©2019 Firefighter Cancer Symposium Planning Committee | Last Updated: 22-May-2019

Thanks to our Host and Sponsors!

 NIOSH R13-OH011787 PI: Caban-Martinez

WELCOME TO THE 2019 STATE OF THE SCIENCE NATIONAL FIREFIGHTER CANCER SYMPOSIUM IN MIAMI

Home to the Firefighter Cancer Initiative at the Sylvester Comprehensive Cancer Center at the University of Miami, Leonard M. Miller School of Medicine

Theme

Building a Scientific Roadmap for Cancer Control and Prevention in the U.S. Fire Service

The National Fire Protection Association estimates the U.S. firefighter workforce size to be approximately 1,160,450 firefighters of which 345,600 (30%) of are career firefighters and 814,850 (70%) are volunteer firefighters. Growing epidemiologic evidence suggests that firefighters are at increased risk of site-specific cancers from the respiratory, digestive, and urinary tract organ systems when compared to the general U.S. population. The International Agency for Research on Cancer (IARC) reviewed 32 studies and reported significant risks for non-Hodgkin lymphoma and prostatic and testicular cancers, concluding that firefighter exposures were possibly carcinogenic to humans (Group 2B Classification). In recognition of these cancer risks, a total of 33 states cover firefighters for one or more cancers under workers' compensation as a result of presumption legislation.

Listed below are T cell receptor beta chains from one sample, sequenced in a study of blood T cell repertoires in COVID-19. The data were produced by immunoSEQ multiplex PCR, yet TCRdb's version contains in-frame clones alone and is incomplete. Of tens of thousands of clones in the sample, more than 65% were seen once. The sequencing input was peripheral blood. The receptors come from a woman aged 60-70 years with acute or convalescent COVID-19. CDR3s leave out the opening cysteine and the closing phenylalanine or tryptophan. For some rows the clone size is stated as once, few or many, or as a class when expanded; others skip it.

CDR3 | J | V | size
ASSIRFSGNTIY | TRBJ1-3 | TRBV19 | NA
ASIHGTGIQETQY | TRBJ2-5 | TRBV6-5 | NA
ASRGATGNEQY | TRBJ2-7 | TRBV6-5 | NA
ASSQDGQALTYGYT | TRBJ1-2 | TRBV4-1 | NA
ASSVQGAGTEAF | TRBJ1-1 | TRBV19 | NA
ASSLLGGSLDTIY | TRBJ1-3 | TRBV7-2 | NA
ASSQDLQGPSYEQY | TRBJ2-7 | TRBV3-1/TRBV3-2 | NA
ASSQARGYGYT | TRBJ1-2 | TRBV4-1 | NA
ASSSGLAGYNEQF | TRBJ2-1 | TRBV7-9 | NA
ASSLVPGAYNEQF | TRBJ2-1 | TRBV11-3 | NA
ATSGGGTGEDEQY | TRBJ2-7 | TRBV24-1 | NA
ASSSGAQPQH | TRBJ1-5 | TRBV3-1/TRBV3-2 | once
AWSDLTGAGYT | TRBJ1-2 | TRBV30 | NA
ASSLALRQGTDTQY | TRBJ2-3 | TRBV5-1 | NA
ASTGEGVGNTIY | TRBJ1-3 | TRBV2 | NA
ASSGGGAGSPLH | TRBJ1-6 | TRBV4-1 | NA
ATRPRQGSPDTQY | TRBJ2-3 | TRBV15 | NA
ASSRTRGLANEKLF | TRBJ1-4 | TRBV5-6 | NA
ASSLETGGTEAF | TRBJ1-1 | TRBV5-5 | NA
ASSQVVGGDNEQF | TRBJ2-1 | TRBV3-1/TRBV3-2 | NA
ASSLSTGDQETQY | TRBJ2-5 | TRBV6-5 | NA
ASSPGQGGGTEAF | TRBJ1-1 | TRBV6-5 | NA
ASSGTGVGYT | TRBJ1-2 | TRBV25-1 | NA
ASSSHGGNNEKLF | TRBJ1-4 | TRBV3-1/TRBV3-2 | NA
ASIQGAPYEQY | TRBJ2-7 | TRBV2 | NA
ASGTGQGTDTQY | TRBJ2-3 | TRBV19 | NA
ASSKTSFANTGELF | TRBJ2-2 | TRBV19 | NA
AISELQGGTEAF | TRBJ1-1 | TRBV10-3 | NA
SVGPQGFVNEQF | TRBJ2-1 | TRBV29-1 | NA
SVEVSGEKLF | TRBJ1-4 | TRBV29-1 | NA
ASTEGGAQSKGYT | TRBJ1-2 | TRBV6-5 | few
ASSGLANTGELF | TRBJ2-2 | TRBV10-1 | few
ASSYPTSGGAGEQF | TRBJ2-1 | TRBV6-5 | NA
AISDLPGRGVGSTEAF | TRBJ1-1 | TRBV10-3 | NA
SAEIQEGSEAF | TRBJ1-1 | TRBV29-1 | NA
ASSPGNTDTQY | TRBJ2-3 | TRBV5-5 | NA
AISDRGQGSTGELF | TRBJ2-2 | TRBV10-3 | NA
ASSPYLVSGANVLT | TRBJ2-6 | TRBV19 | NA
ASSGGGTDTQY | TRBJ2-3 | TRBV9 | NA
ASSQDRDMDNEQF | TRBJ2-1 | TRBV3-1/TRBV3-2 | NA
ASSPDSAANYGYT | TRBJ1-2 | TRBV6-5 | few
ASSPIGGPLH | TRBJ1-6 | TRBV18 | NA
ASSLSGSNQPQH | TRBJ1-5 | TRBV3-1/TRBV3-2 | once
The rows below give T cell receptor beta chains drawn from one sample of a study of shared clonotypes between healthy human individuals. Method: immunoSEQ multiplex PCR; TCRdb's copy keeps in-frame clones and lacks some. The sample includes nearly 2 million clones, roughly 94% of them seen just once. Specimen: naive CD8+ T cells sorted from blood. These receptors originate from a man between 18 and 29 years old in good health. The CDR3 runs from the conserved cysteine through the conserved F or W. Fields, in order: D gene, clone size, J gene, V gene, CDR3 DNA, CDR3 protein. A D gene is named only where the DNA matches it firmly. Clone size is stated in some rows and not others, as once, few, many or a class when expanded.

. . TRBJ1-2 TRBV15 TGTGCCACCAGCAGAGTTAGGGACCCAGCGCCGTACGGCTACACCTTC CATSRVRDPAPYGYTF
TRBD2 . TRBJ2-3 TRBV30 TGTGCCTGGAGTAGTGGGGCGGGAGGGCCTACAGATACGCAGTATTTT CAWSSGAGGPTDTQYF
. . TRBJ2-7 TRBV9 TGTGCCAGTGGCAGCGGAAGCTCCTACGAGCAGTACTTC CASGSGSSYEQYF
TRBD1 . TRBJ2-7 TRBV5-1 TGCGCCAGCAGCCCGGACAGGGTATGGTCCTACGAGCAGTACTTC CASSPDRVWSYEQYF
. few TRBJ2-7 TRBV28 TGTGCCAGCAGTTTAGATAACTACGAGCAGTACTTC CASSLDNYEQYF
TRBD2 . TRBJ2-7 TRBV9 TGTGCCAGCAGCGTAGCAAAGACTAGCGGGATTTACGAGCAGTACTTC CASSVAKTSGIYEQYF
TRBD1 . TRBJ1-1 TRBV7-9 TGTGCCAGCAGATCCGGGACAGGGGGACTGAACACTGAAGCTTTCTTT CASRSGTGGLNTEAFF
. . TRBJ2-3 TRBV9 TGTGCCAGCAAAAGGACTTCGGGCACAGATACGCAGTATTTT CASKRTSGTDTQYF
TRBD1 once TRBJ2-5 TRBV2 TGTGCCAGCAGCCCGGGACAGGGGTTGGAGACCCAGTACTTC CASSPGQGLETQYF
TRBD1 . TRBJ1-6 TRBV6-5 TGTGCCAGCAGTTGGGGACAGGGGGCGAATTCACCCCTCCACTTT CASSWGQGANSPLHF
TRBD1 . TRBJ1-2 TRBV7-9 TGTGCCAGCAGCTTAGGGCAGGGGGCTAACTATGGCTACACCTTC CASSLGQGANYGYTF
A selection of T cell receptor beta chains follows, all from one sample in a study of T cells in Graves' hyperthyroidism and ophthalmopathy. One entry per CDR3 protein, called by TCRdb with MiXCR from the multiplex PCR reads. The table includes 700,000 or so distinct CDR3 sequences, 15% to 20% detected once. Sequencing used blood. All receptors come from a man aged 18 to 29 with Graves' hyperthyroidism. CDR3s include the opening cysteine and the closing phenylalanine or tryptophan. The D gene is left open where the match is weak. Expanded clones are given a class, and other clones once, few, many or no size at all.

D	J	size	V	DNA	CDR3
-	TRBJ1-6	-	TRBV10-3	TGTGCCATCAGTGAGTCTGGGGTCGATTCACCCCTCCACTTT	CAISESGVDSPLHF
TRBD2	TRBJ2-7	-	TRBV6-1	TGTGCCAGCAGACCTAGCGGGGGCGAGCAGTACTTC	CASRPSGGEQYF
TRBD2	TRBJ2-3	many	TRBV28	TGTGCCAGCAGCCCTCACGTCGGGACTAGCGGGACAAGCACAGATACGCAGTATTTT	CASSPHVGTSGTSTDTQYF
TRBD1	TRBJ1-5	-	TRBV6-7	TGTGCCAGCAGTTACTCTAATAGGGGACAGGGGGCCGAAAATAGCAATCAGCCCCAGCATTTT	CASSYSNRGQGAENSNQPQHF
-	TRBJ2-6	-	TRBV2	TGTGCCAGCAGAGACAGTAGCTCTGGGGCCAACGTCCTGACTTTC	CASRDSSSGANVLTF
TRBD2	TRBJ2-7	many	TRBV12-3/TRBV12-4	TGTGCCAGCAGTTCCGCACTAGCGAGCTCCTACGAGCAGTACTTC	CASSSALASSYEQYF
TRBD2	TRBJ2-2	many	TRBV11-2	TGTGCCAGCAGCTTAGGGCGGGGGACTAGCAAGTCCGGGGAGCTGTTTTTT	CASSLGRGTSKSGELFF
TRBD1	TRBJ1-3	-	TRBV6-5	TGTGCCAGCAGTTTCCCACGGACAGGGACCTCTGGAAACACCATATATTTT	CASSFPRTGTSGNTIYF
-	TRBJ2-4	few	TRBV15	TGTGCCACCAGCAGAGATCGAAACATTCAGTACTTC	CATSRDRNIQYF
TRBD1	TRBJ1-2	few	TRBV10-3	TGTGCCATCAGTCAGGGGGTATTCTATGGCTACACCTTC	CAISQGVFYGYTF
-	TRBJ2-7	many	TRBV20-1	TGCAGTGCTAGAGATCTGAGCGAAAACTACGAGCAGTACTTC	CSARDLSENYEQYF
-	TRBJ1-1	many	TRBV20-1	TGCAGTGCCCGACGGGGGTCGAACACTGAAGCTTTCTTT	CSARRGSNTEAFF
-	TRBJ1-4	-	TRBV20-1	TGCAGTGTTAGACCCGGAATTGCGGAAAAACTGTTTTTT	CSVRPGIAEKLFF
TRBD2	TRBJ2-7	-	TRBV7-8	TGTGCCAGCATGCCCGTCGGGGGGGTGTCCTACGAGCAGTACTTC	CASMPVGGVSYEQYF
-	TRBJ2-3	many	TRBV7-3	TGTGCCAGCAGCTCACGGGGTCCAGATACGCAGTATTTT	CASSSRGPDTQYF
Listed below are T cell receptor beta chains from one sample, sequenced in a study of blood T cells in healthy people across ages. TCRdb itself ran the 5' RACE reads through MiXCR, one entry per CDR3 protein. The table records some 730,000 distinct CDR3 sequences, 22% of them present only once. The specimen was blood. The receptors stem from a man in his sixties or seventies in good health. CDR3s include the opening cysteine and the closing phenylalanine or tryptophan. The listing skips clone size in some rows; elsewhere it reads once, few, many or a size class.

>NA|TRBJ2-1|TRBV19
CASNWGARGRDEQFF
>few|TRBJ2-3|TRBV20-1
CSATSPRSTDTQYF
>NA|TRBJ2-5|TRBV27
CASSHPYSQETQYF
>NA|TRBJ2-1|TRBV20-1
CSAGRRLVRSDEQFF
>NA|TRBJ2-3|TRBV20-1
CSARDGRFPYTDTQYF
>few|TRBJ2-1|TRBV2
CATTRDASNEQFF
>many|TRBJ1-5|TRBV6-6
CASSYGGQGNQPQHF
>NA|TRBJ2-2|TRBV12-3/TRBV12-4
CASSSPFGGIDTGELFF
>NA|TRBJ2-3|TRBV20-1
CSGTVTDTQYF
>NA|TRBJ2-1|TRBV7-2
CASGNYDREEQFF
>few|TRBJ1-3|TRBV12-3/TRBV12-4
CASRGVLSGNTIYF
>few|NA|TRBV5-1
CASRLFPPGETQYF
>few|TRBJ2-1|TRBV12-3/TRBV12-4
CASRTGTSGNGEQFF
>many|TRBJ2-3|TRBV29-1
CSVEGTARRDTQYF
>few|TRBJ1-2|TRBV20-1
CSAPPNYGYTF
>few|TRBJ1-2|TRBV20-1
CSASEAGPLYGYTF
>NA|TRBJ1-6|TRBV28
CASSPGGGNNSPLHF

Despite our improved understanding of major carcinogenic risk factors in the work environment, there has not been a widespread reduction in cancer incidence and mortality in the U.S. firefighter workforce. Firefighters continue to be exposed to hazardous contaminants from fires that are known or suspected to cause cancer. These contaminants include combustion by-products generated during fire suppression and overhaul activities such as benzene and formaldehyde and materials in debris including asbestos from older structures. The introduction of newer building materials may further expose firefighters to potentially new carcinogenic combustion products. The burning of plastics found in home appliances, furniture, and electronics may also introduce firefighters to new carcinogens. While the use of personal protective equipment (PPE) can reduce respiratory exposure to toxic particles during firefighting, PPEs are not always worn. For this reason, we have chosen the theme of this symposium “Building a Scientific Roadmap for Cancer Control and Prevention in the U.S. Fire Service”.